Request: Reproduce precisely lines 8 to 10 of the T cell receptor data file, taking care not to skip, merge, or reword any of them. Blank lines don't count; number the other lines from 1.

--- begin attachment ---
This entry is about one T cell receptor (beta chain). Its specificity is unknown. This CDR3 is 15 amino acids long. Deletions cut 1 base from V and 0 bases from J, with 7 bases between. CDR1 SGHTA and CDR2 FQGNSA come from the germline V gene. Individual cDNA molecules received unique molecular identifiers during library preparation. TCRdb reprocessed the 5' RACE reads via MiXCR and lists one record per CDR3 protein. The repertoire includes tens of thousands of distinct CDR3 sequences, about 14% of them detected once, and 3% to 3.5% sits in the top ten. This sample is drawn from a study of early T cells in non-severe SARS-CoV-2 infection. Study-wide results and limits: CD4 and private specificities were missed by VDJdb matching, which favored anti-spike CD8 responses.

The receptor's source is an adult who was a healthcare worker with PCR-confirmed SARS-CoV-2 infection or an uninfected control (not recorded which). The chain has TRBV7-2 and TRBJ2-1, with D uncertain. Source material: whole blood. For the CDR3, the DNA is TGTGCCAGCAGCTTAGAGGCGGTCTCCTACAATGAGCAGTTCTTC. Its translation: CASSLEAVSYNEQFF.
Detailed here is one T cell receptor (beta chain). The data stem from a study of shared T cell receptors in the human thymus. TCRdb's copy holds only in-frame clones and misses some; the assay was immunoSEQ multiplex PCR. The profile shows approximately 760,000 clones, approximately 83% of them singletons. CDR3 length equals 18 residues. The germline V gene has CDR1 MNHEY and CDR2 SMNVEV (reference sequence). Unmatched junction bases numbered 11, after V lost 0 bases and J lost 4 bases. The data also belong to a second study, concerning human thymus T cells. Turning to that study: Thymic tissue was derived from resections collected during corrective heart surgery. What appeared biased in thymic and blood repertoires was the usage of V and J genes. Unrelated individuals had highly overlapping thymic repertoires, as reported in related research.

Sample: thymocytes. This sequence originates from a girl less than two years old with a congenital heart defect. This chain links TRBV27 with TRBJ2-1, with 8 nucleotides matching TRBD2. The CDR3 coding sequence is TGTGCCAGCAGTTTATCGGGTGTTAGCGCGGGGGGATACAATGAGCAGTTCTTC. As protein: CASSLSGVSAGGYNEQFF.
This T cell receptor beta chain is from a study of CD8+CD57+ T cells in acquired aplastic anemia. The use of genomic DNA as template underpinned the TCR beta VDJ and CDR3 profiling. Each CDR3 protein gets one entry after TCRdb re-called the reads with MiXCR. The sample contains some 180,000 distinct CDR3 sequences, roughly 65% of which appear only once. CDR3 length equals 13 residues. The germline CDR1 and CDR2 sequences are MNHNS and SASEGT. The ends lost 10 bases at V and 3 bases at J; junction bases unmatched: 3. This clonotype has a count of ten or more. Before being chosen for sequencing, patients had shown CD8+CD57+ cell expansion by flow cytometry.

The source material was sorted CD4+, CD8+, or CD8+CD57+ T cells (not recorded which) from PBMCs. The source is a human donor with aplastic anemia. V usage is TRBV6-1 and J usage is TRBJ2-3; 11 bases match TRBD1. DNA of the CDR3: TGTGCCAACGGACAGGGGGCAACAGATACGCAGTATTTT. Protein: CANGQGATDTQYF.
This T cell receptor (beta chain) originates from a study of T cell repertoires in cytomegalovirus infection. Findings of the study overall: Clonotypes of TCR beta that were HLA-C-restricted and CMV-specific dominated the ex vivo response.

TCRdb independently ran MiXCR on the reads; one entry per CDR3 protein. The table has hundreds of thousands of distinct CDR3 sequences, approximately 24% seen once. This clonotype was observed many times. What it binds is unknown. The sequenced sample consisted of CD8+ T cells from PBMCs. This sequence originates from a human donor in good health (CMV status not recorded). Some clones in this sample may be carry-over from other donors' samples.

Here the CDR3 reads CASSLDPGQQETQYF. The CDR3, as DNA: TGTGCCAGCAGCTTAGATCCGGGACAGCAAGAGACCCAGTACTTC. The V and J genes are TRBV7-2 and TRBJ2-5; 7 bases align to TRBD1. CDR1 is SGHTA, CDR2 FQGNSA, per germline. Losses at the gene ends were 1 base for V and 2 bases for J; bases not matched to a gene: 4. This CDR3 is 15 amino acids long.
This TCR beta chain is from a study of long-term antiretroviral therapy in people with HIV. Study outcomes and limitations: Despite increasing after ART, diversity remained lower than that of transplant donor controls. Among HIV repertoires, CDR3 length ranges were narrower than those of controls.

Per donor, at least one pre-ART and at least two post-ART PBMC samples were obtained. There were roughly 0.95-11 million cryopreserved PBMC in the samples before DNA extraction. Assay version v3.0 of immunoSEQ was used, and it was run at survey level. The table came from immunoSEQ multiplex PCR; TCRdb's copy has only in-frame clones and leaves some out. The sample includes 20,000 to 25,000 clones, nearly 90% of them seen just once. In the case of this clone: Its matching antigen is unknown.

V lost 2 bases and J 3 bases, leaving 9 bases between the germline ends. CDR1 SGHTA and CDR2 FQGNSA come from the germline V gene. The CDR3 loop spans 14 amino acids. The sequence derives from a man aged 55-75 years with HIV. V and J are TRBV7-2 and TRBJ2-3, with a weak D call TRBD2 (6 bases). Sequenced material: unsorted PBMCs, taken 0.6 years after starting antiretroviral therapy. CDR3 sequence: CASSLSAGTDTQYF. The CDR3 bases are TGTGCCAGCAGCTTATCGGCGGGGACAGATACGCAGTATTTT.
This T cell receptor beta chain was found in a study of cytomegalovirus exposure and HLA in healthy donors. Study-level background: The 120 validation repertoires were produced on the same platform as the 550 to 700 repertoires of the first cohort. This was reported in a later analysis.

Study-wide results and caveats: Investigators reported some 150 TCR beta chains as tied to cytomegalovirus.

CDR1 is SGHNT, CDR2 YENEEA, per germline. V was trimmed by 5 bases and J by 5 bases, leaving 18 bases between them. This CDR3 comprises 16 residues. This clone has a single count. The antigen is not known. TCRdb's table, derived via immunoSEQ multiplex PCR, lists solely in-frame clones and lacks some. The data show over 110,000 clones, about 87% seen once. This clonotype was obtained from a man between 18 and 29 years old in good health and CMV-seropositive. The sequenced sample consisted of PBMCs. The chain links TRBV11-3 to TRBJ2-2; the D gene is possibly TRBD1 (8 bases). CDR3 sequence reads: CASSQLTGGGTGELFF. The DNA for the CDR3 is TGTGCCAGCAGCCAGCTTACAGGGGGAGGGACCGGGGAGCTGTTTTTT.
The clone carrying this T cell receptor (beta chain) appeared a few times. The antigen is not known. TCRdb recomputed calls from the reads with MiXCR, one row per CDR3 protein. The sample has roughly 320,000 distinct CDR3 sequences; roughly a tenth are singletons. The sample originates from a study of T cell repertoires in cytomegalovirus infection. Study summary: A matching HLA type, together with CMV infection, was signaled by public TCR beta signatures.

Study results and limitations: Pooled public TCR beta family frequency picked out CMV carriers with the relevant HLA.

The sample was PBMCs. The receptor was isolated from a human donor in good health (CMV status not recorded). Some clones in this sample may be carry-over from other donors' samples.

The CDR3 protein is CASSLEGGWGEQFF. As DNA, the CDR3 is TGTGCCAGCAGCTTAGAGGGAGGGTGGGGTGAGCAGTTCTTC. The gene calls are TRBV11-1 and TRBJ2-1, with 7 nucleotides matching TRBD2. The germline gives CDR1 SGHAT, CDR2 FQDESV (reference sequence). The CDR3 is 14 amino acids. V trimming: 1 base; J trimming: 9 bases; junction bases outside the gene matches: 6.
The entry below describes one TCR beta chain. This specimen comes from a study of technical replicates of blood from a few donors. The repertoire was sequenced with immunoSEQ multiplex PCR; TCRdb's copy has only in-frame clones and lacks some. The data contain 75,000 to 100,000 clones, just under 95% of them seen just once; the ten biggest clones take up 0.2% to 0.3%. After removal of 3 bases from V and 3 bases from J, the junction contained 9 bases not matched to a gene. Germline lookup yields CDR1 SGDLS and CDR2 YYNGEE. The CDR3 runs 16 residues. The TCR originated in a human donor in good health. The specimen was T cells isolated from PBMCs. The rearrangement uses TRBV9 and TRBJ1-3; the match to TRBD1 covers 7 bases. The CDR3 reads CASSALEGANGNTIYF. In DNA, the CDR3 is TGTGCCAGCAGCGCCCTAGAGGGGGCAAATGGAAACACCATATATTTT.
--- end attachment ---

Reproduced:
TCRdb independently ran MiXCR on the reads; one entry per CDR3 protein. The table has hundreds of thousands of distinct CDR3 sequences, approximately 24% seen once. This clonotype was observed many times. What it binds is unknown. The sequenced sample consisted of CD8+ T cells from PBMCs. This sequence originates from a human donor in good health (CMV status not recorded). Some clones in this sample may be carry-over from other donors' samples.

Here the CDR3 reads CASSLDPGQQETQYF. The CDR3, as DNA: TGTGCCAGCAGCTTAGATCCGGGACAGCAAGAGACCCAGTACTTC. The V and J genes are TRBV7-2 and TRBJ2-5; 7 bases align to TRBD1. CDR1 is SGHTA, CDR2 FQGNSA, per germline. Losses at the gene ends were 1 base for V and 2 bases for J; bases not matched to a gene: 4. This CDR3 is 15 amino acids long.
This TCR beta chain is from a study of long-term antiretroviral therapy in people with HIV. Study outcomes and limitations: Despite increasing after ART, diversity remained lower than that of transplant donor controls. Among HIV repertoires, CDR3 length ranges were narrower than those of controls.